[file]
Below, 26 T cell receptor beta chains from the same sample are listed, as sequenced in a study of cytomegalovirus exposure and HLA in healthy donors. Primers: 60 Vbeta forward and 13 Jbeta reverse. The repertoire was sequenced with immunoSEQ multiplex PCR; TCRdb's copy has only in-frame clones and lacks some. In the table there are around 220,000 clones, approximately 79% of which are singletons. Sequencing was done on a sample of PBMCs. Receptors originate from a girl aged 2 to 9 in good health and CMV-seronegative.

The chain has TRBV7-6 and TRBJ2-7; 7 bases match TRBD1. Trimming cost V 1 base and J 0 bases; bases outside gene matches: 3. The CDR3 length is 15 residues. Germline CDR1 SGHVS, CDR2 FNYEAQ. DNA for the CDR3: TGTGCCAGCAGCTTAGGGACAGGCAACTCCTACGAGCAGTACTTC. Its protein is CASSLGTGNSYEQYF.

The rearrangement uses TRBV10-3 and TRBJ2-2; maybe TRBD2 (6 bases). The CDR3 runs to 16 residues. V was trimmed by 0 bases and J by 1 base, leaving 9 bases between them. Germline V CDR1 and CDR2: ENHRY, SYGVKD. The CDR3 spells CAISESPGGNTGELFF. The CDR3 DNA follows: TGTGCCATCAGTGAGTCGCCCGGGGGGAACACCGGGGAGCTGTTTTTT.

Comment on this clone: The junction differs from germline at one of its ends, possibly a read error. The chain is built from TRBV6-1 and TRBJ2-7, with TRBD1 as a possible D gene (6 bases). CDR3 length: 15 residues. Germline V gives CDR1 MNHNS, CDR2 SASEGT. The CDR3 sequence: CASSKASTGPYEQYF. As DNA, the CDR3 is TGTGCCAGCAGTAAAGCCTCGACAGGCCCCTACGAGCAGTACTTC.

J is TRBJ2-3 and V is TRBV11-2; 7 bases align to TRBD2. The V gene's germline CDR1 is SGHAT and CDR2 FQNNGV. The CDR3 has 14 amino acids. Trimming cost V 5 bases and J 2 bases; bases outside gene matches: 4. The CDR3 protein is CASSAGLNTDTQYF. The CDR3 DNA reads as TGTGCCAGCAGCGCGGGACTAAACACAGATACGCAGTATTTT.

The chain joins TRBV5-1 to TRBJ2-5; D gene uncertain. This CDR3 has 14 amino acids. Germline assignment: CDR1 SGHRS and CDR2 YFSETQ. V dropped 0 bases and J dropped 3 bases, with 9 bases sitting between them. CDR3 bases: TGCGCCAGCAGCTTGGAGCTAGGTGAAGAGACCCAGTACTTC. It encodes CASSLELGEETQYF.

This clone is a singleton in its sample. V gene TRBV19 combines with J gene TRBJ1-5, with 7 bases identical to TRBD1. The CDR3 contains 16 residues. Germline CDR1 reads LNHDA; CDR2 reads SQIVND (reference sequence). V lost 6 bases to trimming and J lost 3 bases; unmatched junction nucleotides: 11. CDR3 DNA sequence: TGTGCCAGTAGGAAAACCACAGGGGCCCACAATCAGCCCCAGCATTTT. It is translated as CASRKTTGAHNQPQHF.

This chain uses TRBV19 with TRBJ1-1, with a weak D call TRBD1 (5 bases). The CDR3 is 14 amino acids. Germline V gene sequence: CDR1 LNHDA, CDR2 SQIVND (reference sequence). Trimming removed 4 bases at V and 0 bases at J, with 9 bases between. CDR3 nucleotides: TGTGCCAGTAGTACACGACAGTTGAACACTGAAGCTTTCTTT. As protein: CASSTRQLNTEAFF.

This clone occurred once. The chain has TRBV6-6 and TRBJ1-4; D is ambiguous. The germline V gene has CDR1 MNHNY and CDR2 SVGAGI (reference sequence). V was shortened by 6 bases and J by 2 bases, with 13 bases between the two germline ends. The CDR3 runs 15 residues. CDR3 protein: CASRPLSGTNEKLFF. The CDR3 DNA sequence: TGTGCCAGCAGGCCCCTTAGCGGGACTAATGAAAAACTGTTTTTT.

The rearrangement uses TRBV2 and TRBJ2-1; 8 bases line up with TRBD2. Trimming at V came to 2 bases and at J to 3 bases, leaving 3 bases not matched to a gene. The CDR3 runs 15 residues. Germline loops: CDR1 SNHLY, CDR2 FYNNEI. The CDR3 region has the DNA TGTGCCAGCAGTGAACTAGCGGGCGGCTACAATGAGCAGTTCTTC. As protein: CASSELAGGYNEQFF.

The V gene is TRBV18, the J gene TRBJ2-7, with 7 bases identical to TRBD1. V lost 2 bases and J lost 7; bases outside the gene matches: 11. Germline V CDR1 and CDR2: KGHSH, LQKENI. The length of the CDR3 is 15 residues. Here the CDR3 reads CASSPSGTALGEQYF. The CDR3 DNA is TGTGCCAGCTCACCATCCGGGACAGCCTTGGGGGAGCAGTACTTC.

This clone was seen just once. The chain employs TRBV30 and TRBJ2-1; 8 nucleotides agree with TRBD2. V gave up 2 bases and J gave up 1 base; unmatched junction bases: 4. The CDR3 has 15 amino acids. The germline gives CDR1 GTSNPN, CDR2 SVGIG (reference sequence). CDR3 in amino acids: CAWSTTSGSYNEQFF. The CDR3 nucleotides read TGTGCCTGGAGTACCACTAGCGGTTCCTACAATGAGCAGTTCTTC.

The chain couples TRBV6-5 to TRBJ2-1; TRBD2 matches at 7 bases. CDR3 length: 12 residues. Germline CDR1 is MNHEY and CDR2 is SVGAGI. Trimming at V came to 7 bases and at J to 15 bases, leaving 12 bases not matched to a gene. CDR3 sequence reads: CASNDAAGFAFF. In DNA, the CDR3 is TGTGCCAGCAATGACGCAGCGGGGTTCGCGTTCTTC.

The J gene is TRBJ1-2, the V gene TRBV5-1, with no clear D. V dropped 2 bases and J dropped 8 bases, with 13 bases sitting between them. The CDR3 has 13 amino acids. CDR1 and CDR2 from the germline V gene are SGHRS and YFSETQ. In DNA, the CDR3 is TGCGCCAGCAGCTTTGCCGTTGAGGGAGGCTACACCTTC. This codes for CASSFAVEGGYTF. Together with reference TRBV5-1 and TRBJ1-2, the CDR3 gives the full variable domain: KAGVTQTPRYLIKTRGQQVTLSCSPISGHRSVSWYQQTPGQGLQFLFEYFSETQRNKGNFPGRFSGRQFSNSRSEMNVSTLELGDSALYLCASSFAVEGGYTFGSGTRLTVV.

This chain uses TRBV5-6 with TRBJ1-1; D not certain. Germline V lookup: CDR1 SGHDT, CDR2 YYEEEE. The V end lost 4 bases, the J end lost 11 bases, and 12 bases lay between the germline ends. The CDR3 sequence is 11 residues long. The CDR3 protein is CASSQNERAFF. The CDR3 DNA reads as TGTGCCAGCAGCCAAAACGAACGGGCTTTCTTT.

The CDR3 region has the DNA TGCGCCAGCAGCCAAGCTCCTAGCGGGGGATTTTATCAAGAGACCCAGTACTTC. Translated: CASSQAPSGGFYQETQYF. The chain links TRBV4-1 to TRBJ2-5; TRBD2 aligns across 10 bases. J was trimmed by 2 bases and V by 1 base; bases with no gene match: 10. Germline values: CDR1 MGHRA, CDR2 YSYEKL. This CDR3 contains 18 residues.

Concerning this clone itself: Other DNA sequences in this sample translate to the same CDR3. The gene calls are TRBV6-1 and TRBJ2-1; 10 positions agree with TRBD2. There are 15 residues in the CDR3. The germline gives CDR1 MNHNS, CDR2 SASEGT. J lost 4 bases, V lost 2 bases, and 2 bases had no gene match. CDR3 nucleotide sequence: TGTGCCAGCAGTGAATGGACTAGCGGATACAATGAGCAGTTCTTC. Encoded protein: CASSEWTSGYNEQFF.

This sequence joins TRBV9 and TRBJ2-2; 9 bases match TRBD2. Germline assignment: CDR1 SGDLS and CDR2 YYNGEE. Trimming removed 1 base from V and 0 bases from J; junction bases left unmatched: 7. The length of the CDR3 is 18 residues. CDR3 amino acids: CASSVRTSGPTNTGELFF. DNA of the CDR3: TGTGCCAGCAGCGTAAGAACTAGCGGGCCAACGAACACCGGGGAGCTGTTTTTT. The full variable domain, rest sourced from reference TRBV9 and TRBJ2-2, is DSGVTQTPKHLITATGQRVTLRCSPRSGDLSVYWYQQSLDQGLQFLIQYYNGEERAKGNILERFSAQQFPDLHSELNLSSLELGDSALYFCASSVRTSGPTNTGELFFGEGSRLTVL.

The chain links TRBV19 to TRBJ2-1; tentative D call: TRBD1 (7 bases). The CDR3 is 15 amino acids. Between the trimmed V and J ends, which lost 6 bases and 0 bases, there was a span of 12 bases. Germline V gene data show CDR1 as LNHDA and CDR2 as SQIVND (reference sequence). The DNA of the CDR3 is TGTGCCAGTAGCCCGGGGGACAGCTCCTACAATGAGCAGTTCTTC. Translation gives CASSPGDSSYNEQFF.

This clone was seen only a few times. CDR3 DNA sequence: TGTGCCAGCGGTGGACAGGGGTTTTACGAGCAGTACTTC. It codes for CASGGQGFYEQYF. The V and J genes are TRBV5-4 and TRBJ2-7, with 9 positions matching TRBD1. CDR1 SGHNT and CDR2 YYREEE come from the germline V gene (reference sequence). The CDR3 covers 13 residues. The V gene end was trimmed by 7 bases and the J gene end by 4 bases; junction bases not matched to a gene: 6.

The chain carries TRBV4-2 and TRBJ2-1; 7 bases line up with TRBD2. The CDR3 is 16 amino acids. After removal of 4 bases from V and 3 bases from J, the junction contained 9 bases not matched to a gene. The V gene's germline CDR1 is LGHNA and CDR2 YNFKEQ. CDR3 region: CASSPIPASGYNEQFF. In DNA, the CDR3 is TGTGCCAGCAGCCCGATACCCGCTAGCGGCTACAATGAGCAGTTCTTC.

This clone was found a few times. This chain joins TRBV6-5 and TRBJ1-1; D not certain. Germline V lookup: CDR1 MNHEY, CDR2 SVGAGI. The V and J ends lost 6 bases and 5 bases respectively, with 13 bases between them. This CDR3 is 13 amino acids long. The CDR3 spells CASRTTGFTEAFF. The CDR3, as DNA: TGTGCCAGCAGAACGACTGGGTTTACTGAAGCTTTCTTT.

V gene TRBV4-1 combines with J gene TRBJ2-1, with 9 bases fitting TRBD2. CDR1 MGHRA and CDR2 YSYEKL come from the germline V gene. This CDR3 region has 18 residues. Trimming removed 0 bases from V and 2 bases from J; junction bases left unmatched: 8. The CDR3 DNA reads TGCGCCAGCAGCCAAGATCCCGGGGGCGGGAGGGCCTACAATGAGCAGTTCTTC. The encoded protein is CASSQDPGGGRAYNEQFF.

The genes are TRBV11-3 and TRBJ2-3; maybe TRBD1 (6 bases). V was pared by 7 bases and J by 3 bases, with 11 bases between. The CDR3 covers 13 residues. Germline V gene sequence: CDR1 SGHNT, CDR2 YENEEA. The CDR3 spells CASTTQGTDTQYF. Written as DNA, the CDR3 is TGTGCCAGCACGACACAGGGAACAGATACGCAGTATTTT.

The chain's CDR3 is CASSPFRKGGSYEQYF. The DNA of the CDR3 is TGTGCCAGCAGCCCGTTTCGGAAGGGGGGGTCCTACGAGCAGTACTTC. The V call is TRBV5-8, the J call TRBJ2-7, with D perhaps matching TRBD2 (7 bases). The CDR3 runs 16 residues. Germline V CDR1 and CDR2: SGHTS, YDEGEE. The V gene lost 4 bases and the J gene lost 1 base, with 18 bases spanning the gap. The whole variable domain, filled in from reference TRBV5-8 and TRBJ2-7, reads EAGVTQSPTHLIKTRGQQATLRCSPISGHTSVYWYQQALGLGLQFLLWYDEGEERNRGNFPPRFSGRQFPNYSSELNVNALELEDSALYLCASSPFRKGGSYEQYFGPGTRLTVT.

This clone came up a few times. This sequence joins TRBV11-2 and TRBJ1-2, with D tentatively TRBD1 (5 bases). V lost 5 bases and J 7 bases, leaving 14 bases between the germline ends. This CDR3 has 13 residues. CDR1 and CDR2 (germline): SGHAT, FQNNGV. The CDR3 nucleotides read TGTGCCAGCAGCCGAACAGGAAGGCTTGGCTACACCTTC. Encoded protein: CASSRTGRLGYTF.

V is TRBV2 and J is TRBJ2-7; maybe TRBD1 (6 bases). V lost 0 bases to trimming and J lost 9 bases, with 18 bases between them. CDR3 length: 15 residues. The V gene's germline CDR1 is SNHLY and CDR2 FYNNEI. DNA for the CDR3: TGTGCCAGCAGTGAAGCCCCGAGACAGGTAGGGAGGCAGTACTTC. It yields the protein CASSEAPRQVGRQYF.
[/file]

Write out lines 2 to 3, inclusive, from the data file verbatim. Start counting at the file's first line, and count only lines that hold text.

The chain has TRBV7-6 and TRBJ2-7; 7 bases match TRBD1. Trimming cost V 1 base and J 0 bases; bases outside gene matches: 3. The CDR3 length is 15 residues. Germline CDR1 SGHVS, CDR2 FNYEAQ. DNA for the CDR3: TGTGCCAGCAGCTTAGGGACAGGCAACTCCTACGAGCAGTACTTC. Its protein is CASSLGTGNSYEQYF.

The rearrangement uses TRBV10-3 and TRBJ2-2; maybe TRBD2 (6 bases). The CDR3 runs to 16 residues. V was trimmed by 0 bases and J by 1 base, leaving 9 bases between them. Germline V CDR1 and CDR2: ENHRY, SYGVKD. The CDR3 spells CAISESPGGNTGELFF. The CDR3 DNA follows: TGTGCCATCAGTGAGTCGCCCGGGGGGAACACCGGGGAGCTGTTTTTT.